Before Baking & Baking Instructions Preheat oven to 350F/ 160C Cut a round piece of parchment to fit into springform, butter the tin and then dust with flour. Grind spices together, sift and set aside, Grind ginger paste and set aside. Mix all of the before baking ingredients together into a slurry. Mix the slurry completely into the batter until you can't see it, Important! Spread batter evenly into a 9 inch buttered and floured springform Bake for 35 minutes or more for large loaf and spring-form or 30 minutes for small loaves. knife should comes out clean from the center. Let cool before serving. With Love Enjoy! More rye and levain recipes under RECIPES
I’m tasting the pear spice bread as I write, my first reaction is that I could eat this bread often; often and with pleasure; pleasure because I’m feeling the exciting pull of the spices, the background subtle sweetness of honey, the walnut crunch, but then I wonder isn’t this suppose to be pear bread? Where’s the pear taste, and supposedly three kinds of pear; dried, fresh and sauce? So, I go back for another slice to find out where the pear went, and I find it, but it’s so allusive that it’s alluring; alluring in this age of wham-your-tastebuds. It turns out not elusive, absent, but the walls and windows of the bread/room, supportive and clear but not demanding. Isn’t that the way of pears in the Fall? I can see this bread being served with cheeses who love fresh pears. It would be good with a hard pear cider, or a hot pot of black tea. I’m contemplating taking one of the small loaves and dehydrating it into pear rusks.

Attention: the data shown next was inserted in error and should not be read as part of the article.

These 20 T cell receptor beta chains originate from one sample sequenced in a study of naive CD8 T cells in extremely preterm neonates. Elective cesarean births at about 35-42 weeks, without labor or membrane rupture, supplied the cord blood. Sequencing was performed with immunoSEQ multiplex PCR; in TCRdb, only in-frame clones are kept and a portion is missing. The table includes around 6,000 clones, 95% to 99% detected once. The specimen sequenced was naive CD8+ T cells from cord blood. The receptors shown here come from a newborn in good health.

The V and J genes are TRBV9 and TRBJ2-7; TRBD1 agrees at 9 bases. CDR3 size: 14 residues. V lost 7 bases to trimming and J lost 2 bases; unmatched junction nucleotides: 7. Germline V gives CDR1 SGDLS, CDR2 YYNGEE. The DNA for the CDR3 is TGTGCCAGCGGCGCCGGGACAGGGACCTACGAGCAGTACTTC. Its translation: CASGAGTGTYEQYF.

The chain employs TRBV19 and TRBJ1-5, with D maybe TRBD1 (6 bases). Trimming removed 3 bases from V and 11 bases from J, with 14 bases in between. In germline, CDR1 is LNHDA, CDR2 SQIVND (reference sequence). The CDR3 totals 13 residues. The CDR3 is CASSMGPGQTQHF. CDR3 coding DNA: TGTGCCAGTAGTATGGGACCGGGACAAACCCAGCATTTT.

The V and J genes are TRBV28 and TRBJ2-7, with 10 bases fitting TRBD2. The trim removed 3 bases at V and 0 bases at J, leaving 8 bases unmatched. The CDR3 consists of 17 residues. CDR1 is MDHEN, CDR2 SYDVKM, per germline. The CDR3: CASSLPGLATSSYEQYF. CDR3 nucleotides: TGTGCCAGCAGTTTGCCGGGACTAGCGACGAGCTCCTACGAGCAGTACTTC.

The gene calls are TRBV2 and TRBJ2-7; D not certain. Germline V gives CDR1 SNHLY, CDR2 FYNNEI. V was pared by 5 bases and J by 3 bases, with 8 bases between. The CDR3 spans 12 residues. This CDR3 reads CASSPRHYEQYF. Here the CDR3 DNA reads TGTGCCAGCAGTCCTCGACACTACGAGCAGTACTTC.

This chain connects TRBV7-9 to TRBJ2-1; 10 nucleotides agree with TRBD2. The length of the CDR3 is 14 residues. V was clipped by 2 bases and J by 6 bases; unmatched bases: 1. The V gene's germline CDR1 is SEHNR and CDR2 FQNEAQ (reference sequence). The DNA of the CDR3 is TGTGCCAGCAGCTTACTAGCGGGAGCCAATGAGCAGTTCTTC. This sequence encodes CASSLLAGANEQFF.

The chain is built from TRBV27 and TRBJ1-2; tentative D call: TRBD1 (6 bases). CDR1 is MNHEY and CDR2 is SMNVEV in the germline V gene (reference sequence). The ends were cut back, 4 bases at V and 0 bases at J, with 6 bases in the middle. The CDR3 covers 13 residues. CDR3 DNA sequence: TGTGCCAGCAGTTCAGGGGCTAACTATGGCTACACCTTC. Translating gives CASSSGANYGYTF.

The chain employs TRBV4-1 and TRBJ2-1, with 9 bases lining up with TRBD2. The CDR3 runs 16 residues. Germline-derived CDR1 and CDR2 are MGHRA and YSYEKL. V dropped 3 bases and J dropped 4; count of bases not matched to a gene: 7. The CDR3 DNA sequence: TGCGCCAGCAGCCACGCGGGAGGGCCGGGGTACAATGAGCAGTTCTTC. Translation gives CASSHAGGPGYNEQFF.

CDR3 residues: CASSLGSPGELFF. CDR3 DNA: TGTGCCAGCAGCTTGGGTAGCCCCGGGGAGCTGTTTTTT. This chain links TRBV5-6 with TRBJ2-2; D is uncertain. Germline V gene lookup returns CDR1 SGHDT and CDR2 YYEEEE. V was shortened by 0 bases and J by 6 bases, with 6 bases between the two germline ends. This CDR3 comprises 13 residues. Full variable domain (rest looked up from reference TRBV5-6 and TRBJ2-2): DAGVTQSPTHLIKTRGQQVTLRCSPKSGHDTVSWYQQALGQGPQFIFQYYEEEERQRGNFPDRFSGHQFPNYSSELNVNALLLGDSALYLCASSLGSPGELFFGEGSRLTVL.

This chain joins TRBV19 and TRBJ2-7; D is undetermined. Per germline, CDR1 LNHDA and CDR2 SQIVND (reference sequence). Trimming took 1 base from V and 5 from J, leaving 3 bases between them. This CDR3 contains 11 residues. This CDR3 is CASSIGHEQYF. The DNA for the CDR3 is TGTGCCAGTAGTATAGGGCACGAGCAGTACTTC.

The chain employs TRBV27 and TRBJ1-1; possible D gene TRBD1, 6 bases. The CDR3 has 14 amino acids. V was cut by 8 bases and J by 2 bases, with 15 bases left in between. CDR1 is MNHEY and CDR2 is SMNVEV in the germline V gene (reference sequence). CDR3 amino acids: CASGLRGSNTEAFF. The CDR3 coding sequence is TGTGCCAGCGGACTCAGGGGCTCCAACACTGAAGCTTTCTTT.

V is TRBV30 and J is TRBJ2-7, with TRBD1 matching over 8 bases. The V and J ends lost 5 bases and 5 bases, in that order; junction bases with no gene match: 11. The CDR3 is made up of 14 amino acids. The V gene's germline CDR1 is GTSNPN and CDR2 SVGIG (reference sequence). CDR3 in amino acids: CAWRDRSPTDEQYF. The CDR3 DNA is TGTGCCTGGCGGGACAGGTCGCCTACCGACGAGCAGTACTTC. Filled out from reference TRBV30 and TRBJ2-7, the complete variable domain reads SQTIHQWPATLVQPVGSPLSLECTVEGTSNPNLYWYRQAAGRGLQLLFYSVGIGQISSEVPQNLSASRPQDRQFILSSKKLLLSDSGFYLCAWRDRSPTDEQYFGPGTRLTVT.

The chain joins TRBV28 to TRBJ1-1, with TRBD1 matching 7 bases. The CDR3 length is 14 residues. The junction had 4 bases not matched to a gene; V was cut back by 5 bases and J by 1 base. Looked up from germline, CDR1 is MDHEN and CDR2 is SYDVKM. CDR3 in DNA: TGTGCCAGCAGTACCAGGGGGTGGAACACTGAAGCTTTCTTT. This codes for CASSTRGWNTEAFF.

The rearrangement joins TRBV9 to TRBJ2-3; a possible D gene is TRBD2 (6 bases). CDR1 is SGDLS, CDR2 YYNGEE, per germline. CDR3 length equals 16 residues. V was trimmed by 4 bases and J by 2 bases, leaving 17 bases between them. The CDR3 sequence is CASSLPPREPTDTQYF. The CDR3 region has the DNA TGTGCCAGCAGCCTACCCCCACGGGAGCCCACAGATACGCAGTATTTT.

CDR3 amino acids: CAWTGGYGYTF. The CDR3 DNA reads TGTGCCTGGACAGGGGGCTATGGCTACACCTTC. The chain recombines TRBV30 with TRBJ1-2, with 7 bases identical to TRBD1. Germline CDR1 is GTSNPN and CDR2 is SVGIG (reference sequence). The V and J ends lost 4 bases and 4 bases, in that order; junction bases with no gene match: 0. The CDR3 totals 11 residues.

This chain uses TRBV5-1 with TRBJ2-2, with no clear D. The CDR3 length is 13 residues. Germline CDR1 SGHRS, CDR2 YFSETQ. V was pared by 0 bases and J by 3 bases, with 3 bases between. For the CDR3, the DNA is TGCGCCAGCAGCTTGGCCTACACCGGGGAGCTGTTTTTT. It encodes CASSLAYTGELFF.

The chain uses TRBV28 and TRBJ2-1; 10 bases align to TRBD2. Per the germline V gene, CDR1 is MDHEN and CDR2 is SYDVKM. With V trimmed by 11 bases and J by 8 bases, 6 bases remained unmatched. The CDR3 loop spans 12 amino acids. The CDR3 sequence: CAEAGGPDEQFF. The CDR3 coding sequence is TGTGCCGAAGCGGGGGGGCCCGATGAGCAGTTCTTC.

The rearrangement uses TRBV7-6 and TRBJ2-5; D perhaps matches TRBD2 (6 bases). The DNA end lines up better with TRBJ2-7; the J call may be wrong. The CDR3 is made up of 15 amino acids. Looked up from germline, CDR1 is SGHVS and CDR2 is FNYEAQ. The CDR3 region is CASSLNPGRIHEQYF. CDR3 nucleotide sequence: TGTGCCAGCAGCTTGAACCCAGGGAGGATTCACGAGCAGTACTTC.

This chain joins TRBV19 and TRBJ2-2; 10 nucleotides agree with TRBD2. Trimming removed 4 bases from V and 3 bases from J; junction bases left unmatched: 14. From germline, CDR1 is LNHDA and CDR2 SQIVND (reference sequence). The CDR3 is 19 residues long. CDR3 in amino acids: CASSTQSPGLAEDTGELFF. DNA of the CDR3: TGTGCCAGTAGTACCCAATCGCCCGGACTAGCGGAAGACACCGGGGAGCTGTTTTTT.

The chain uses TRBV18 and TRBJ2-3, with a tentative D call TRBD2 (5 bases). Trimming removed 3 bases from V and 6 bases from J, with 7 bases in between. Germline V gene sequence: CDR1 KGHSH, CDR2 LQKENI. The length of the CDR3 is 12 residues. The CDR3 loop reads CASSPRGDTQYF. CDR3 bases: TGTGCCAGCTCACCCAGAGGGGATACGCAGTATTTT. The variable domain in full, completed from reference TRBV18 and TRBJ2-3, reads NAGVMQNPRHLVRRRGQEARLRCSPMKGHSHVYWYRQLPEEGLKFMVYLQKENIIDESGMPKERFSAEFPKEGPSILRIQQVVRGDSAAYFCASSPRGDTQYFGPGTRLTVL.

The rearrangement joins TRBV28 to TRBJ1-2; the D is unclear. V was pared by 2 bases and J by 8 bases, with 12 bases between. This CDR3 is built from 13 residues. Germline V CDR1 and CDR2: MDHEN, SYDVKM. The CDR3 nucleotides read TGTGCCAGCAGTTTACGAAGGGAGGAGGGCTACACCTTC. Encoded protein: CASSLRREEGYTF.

Q & A After the Pear Play
Q: So where did the sourdough taste go? A: When you add baking soda, and or baking powder to a sourdough it will neutralize the sour taste because they're alkaline, which reacts with an acids of the sourdough neutralizing them.